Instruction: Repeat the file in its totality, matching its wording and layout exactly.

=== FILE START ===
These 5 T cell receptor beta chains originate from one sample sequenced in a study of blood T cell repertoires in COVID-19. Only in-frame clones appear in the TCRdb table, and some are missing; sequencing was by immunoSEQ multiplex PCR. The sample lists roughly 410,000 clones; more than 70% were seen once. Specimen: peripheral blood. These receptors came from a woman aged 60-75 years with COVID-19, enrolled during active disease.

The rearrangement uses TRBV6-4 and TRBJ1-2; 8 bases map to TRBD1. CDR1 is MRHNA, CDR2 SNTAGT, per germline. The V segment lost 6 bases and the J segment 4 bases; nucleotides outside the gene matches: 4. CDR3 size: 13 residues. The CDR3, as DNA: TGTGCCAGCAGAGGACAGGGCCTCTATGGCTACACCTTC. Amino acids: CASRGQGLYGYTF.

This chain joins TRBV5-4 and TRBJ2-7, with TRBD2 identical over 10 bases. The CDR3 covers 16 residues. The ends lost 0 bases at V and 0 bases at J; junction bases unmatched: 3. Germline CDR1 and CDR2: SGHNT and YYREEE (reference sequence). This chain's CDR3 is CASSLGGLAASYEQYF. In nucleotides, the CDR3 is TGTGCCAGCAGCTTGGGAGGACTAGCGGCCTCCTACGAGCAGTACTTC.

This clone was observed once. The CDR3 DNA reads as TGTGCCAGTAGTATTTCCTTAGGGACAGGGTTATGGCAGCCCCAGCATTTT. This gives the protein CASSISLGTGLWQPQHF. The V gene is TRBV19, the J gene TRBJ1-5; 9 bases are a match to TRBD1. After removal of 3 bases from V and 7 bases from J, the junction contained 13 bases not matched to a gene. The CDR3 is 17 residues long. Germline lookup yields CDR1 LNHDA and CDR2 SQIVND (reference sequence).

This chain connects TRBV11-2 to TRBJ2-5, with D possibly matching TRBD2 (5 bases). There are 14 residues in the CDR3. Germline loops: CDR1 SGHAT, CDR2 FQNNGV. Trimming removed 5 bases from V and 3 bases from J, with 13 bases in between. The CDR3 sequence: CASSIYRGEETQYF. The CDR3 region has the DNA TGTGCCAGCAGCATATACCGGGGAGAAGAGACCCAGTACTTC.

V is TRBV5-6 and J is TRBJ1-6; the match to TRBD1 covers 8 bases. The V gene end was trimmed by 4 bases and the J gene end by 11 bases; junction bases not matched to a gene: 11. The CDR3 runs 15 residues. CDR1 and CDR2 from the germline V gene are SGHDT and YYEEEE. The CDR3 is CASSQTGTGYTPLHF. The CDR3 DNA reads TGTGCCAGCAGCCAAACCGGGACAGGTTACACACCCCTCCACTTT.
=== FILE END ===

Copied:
These 5 T cell receptor beta chains originate from one sample sequenced in a study of blood T cell repertoires in COVID-19. Only in-frame clones appear in the TCRdb table, and some are missing; sequencing was by immunoSEQ multiplex PCR. The sample lists roughly 410,000 clones; more than 70% were seen once. Specimen: peripheral blood. These receptors came from a woman aged 60-75 years with COVID-19, enrolled during active disease.

The rearrangement uses TRBV6-4 and TRBJ1-2; 8 bases map to TRBD1. CDR1 is MRHNA, CDR2 SNTAGT, per germline. The V segment lost 6 bases and the J segment 4 bases; nucleotides outside the gene matches: 4. CDR3 size: 13 residues. The CDR3, as DNA: TGTGCCAGCAGAGGACAGGGCCTCTATGGCTACACCTTC. Amino acids: CASRGQGLYGYTF.

This chain joins TRBV5-4 and TRBJ2-7, with TRBD2 identical over 10 bases. The CDR3 covers 16 residues. The ends lost 0 bases at V and 0 bases at J; junction bases unmatched: 3. Germline CDR1 and CDR2: SGHNT and YYREEE (reference sequence). This chain's CDR3 is CASSLGGLAASYEQYF. In nucleotides, the CDR3 is TGTGCCAGCAGCTTGGGAGGACTAGCGGCCTCCTACGAGCAGTACTTC.

This clone was observed once. The CDR3 DNA reads as TGTGCCAGTAGTATTTCCTTAGGGACAGGGTTATGGCAGCCCCAGCATTTT. This gives the protein CASSISLGTGLWQPQHF. The V gene is TRBV19, the J gene TRBJ1-5; 9 bases are a match to TRBD1. After removal of 3 bases from V and 7 bases from J, the junction contained 13 bases not matched to a gene. The CDR3 is 17 residues long. Germline lookup yields CDR1 LNHDA and CDR2 SQIVND (reference sequence).

This chain connects TRBV11-2 to TRBJ2-5, with D possibly matching TRBD2 (5 bases). There are 14 residues in the CDR3. Germline loops: CDR1 SGHAT, CDR2 FQNNGV. Trimming removed 5 bases from V and 3 bases from J, with 13 bases in between. The CDR3 sequence: CASSIYRGEETQYF. The CDR3 region has the DNA TGTGCCAGCAGCATATACCGGGGAGAAGAGACCCAGTACTTC.

V is TRBV5-6 and J is TRBJ1-6; the match to TRBD1 covers 8 bases. The V gene end was trimmed by 4 bases and the J gene end by 11 bases; junction bases not matched to a gene: 11. The CDR3 runs 15 residues. CDR1 and CDR2 from the germline V gene are SGHDT and YYEEEE. The CDR3 is CASSQTGTGYTPLHF. The CDR3 DNA reads TGTGCCAGCAGCCAAACCGGGACAGGTTACACACCCCTCCACTTT.